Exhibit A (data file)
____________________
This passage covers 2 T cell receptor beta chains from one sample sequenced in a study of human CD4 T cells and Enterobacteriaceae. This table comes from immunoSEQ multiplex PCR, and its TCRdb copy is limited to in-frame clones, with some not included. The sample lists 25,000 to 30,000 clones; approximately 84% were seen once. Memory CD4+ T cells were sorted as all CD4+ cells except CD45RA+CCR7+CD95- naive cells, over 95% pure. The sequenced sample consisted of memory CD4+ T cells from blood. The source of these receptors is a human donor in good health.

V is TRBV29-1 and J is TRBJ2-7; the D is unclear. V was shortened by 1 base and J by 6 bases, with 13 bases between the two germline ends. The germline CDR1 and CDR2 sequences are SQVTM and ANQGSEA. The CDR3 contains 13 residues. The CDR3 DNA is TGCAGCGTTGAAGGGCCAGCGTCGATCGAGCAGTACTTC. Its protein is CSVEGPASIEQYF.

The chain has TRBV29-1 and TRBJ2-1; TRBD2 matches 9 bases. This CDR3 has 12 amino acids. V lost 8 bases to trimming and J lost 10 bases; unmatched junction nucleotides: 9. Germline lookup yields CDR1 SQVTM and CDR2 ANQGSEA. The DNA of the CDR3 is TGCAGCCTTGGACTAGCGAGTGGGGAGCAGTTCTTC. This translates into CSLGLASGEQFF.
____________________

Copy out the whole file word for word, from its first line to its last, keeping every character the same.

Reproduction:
This passage covers 2 T cell receptor beta chains from one sample sequenced in a study of human CD4 T cells and Enterobacteriaceae. This table comes from immunoSEQ multiplex PCR, and its TCRdb copy is limited to in-frame clones, with some not included. The sample lists 25,000 to 30,000 clones; approximately 84% were seen once. Memory CD4+ T cells were sorted as all CD4+ cells except CD45RA+CCR7+CD95- naive cells, over 95% pure. The sequenced sample consisted of memory CD4+ T cells from blood. The source of these receptors is a human donor in good health.

V is TRBV29-1 and J is TRBJ2-7; the D is unclear. V was shortened by 1 base and J by 6 bases, with 13 bases between the two germline ends. The germline CDR1 and CDR2 sequences are SQVTM and ANQGSEA. The CDR3 contains 13 residues. The CDR3 DNA is TGCAGCGTTGAAGGGCCAGCGTCGATCGAGCAGTACTTC. Its protein is CSVEGPASIEQYF.

The chain has TRBV29-1 and TRBJ2-1; TRBD2 matches 9 bases. This CDR3 has 12 amino acids. V lost 8 bases to trimming and J lost 10 bases; unmatched junction nucleotides: 9. Germline lookup yields CDR1 SQVTM and CDR2 ANQGSEA. The DNA of the CDR3 is TGCAGCCTTGGACTAGCGAGTGGGGAGCAGTTCTTC. This translates into CSLGLASGEQFF.